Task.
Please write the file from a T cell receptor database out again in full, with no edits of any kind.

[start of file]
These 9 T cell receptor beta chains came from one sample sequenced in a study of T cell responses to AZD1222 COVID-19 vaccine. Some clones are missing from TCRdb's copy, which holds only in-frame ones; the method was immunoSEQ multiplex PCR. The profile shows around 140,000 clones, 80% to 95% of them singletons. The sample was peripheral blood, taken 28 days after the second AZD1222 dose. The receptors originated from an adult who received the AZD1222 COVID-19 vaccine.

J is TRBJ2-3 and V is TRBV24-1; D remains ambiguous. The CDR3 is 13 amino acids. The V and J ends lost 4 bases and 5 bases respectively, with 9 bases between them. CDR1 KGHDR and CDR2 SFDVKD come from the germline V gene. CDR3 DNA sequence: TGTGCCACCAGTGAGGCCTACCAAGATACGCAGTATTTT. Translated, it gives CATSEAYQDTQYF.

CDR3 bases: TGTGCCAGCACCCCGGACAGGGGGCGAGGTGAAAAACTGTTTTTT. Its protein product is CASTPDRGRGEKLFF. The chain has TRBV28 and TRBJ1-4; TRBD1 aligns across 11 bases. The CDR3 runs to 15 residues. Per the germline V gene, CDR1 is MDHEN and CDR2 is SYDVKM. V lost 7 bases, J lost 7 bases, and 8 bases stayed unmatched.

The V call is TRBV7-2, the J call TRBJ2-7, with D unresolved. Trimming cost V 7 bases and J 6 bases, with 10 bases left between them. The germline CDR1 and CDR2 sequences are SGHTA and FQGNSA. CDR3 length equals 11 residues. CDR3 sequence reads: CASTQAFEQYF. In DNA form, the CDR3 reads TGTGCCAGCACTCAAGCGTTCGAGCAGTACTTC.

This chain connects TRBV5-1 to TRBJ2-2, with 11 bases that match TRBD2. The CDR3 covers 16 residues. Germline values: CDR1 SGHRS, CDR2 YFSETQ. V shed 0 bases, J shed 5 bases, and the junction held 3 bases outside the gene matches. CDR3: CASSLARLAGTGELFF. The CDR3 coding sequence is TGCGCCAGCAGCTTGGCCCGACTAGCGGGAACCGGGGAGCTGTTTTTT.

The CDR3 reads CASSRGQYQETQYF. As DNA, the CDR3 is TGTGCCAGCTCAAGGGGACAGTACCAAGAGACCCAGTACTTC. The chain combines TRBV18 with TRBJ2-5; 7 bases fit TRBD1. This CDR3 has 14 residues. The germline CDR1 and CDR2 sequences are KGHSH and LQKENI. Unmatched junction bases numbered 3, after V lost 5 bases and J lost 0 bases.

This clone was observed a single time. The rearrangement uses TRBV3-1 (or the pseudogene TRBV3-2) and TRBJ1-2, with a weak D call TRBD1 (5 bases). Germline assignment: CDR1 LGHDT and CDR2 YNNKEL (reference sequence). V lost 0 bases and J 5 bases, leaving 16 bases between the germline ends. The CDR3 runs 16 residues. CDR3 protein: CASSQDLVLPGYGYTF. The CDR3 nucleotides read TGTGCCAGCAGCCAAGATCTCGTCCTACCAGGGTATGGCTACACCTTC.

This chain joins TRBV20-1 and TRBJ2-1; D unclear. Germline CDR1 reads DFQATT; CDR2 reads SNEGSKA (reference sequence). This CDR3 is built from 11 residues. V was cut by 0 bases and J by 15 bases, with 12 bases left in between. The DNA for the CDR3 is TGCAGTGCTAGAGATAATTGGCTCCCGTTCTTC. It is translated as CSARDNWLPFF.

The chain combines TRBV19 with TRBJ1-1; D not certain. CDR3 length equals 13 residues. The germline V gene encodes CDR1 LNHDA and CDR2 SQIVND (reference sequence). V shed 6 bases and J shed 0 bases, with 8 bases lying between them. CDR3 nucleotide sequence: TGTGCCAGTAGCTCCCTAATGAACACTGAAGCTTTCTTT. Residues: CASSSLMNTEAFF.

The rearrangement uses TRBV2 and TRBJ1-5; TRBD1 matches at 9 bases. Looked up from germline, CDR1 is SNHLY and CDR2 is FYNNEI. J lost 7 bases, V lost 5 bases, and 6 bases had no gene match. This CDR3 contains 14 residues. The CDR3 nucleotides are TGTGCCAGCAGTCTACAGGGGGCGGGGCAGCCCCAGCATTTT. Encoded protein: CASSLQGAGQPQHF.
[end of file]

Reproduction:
These 9 T cell receptor beta chains came from one sample sequenced in a study of T cell responses to AZD1222 COVID-19 vaccine. Some clones are missing from TCRdb's copy, which holds only in-frame ones; the method was immunoSEQ multiplex PCR. The profile shows around 140,000 clones, 80% to 95% of them singletons. The sample was peripheral blood, taken 28 days after the second AZD1222 dose. The receptors originated from an adult who received the AZD1222 COVID-19 vaccine.

J is TRBJ2-3 and V is TRBV24-1; D remains ambiguous. The CDR3 is 13 amino acids. The V and J ends lost 4 bases and 5 bases respectively, with 9 bases between them. CDR1 KGHDR and CDR2 SFDVKD come from the germline V gene. CDR3 DNA sequence: TGTGCCACCAGTGAGGCCTACCAAGATACGCAGTATTTT. Translated, it gives CATSEAYQDTQYF.

CDR3 bases: TGTGCCAGCACCCCGGACAGGGGGCGAGGTGAAAAACTGTTTTTT. Its protein product is CASTPDRGRGEKLFF. The chain has TRBV28 and TRBJ1-4; TRBD1 aligns across 11 bases. The CDR3 runs to 15 residues. Per the germline V gene, CDR1 is MDHEN and CDR2 is SYDVKM. V lost 7 bases, J lost 7 bases, and 8 bases stayed unmatched.

The V call is TRBV7-2, the J call TRBJ2-7, with D unresolved. Trimming cost V 7 bases and J 6 bases, with 10 bases left between them. The germline CDR1 and CDR2 sequences are SGHTA and FQGNSA. CDR3 length equals 11 residues. CDR3 sequence reads: CASTQAFEQYF. In DNA form, the CDR3 reads TGTGCCAGCACTCAAGCGTTCGAGCAGTACTTC.

This chain connects TRBV5-1 to TRBJ2-2, with 11 bases that match TRBD2. The CDR3 covers 16 residues. Germline values: CDR1 SGHRS, CDR2 YFSETQ. V shed 0 bases, J shed 5 bases, and the junction held 3 bases outside the gene matches. CDR3: CASSLARLAGTGELFF. The CDR3 coding sequence is TGCGCCAGCAGCTTGGCCCGACTAGCGGGAACCGGGGAGCTGTTTTTT.

The CDR3 reads CASSRGQYQETQYF. As DNA, the CDR3 is TGTGCCAGCTCAAGGGGACAGTACCAAGAGACCCAGTACTTC. The chain combines TRBV18 with TRBJ2-5; 7 bases fit TRBD1. This CDR3 has 14 residues. The germline CDR1 and CDR2 sequences are KGHSH and LQKENI. Unmatched junction bases numbered 3, after V lost 5 bases and J lost 0 bases.

This clone was observed a single time. The rearrangement uses TRBV3-1 (or the pseudogene TRBV3-2) and TRBJ1-2, with a weak D call TRBD1 (5 bases). Germline assignment: CDR1 LGHDT and CDR2 YNNKEL (reference sequence). V lost 0 bases and J 5 bases, leaving 16 bases between the germline ends. The CDR3 runs 16 residues. CDR3 protein: CASSQDLVLPGYGYTF. The CDR3 nucleotides read TGTGCCAGCAGCCAAGATCTCGTCCTACCAGGGTATGGCTACACCTTC.

This chain joins TRBV20-1 and TRBJ2-1; D unclear. Germline CDR1 reads DFQATT; CDR2 reads SNEGSKA (reference sequence). This CDR3 is built from 11 residues. V was cut by 0 bases and J by 15 bases, with 12 bases left in between. The DNA for the CDR3 is TGCAGTGCTAGAGATAATTGGCTCCCGTTCTTC. It is translated as CSARDNWLPFF.

The chain combines TRBV19 with TRBJ1-1; D not certain. CDR3 length equals 13 residues. The germline V gene encodes CDR1 LNHDA and CDR2 SQIVND (reference sequence). V shed 6 bases and J shed 0 bases, with 8 bases lying between them. CDR3 nucleotide sequence: TGTGCCAGTAGCTCCCTAATGAACACTGAAGCTTTCTTT. Residues: CASSSLMNTEAFF.

The rearrangement uses TRBV2 and TRBJ1-5; TRBD1 matches at 9 bases. Looked up from germline, CDR1 is SNHLY and CDR2 is FYNNEI. J lost 7 bases, V lost 5 bases, and 6 bases had no gene match. This CDR3 contains 14 residues. The CDR3 nucleotides are TGTGCCAGCAGTCTACAGGGGGCGGGGCAGCCCCAGCATTTT. Encoded protein: CASSLQGAGQPQHF.